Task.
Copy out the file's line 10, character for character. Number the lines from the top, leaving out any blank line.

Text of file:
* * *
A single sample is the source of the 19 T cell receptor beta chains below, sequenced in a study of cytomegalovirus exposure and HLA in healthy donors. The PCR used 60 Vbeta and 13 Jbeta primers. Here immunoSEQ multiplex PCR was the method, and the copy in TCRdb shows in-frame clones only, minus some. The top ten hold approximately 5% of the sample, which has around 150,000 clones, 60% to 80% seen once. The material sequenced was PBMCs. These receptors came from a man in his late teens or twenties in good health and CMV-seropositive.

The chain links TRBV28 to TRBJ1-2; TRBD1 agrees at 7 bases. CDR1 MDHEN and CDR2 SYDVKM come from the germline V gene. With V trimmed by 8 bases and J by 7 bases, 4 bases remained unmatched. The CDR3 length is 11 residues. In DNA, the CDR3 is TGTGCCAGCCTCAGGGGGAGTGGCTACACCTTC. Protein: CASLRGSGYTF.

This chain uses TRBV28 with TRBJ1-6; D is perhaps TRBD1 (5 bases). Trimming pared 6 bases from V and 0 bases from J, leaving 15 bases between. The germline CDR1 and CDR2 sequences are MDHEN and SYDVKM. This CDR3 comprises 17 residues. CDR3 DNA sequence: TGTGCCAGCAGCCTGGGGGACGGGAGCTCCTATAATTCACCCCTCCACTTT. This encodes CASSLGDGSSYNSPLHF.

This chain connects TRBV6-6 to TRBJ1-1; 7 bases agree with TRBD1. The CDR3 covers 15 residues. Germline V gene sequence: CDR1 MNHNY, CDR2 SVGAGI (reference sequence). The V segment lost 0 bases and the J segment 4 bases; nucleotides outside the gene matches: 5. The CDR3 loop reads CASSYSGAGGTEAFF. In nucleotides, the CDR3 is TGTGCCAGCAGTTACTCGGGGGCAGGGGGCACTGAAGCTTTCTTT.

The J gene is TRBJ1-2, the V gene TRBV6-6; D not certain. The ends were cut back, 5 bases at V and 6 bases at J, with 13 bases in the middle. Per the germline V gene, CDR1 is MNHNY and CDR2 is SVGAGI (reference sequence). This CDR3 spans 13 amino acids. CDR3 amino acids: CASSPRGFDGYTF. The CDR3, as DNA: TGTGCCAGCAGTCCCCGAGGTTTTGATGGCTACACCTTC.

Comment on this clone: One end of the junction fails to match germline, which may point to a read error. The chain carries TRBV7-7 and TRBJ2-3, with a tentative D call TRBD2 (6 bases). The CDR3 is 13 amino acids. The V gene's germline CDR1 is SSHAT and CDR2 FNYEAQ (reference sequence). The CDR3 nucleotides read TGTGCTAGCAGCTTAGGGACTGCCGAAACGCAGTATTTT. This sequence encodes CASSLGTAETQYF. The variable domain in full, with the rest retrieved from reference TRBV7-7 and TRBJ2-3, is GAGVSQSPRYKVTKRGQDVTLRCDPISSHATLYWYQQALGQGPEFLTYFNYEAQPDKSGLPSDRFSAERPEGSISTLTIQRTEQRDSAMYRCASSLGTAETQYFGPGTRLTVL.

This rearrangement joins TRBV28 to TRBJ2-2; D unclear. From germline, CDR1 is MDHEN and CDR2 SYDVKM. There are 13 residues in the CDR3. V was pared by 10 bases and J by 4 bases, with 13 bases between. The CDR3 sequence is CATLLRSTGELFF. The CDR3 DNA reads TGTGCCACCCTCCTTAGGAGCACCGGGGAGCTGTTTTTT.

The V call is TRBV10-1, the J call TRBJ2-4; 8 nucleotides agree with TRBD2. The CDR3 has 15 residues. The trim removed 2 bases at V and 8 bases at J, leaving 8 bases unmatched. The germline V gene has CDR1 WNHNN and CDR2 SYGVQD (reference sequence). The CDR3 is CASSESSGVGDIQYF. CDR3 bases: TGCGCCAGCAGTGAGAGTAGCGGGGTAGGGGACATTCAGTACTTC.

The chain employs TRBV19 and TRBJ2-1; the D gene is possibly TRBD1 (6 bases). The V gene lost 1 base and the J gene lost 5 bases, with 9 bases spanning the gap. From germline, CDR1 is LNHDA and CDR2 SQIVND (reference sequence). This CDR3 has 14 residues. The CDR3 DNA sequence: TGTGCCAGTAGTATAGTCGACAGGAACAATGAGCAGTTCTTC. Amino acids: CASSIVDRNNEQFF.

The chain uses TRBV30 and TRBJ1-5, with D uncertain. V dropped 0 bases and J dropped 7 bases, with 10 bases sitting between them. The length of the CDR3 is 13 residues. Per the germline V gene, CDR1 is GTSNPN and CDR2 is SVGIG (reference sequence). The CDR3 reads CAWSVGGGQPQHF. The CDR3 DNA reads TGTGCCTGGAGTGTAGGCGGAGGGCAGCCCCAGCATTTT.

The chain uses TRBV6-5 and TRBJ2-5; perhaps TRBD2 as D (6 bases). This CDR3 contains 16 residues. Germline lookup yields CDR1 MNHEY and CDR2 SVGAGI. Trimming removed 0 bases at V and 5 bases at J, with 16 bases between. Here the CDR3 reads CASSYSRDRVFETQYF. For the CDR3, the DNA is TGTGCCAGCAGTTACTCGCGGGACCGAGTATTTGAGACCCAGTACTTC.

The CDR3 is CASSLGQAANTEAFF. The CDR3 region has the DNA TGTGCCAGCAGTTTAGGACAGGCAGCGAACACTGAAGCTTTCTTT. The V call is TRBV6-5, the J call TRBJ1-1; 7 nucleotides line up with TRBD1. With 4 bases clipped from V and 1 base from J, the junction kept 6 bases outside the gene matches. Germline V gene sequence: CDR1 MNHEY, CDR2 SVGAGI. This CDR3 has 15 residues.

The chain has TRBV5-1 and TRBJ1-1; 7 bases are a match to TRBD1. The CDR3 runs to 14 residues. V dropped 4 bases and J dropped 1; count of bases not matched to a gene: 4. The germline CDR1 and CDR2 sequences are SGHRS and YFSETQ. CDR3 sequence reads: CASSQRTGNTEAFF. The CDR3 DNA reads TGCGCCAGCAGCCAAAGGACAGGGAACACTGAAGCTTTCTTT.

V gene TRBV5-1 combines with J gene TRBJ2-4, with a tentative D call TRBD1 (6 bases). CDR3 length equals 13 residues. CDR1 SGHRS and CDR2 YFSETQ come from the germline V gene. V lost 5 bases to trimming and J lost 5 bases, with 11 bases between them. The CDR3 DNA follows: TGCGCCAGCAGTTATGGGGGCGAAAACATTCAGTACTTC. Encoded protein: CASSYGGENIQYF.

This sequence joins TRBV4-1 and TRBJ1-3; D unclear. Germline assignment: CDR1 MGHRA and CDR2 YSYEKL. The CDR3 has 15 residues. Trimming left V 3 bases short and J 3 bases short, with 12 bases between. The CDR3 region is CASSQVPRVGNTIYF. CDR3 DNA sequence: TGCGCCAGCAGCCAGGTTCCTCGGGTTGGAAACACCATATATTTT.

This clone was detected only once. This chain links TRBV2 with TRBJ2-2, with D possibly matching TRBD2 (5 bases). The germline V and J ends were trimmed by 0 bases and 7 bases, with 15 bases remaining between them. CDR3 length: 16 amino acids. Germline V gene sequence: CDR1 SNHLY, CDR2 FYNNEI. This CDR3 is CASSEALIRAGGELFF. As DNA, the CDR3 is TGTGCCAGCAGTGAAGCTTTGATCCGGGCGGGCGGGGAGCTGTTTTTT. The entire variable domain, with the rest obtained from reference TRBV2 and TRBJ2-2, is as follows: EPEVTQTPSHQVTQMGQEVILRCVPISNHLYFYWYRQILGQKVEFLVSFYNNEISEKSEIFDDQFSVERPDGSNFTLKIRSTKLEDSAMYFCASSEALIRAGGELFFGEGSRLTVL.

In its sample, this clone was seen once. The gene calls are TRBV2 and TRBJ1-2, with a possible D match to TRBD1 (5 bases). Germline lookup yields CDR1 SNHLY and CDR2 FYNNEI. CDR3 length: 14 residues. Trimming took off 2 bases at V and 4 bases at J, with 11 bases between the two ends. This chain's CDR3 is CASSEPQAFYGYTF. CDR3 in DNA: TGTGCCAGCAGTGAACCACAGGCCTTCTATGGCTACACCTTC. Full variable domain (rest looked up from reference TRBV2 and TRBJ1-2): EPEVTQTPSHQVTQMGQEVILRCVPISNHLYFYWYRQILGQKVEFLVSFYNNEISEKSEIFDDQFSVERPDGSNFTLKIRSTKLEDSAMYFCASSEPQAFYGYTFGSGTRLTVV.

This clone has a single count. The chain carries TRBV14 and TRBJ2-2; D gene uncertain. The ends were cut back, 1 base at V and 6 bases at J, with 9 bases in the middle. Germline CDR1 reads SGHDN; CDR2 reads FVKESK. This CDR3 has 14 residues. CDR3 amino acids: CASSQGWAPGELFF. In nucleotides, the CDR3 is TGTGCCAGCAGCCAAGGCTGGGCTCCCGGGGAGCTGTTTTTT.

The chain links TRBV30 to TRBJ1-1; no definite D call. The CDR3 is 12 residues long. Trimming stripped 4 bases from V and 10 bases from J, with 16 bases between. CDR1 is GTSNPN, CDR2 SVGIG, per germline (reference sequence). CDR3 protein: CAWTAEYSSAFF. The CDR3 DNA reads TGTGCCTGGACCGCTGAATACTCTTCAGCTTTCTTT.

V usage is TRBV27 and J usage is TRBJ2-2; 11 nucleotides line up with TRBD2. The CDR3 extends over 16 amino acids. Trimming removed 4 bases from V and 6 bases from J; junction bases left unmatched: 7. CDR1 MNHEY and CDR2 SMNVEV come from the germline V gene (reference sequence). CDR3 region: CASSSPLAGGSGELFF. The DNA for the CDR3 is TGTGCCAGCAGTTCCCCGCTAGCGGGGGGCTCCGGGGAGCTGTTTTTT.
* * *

The chain uses TRBV30 and TRBJ1-5, with D uncertain. V dropped 0 bases and J dropped 7 bases, with 10 bases sitting between them. The length of the CDR3 is 13 residues. Per the germline V gene, CDR1 is GTSNPN and CDR2 is SVGIG (reference sequence). The CDR3 reads CAWSVGGGQPQHF. The CDR3 DNA reads TGTGCCTGGAGTGTAGGCGGAGGGCAGCCCCAGCATTTT.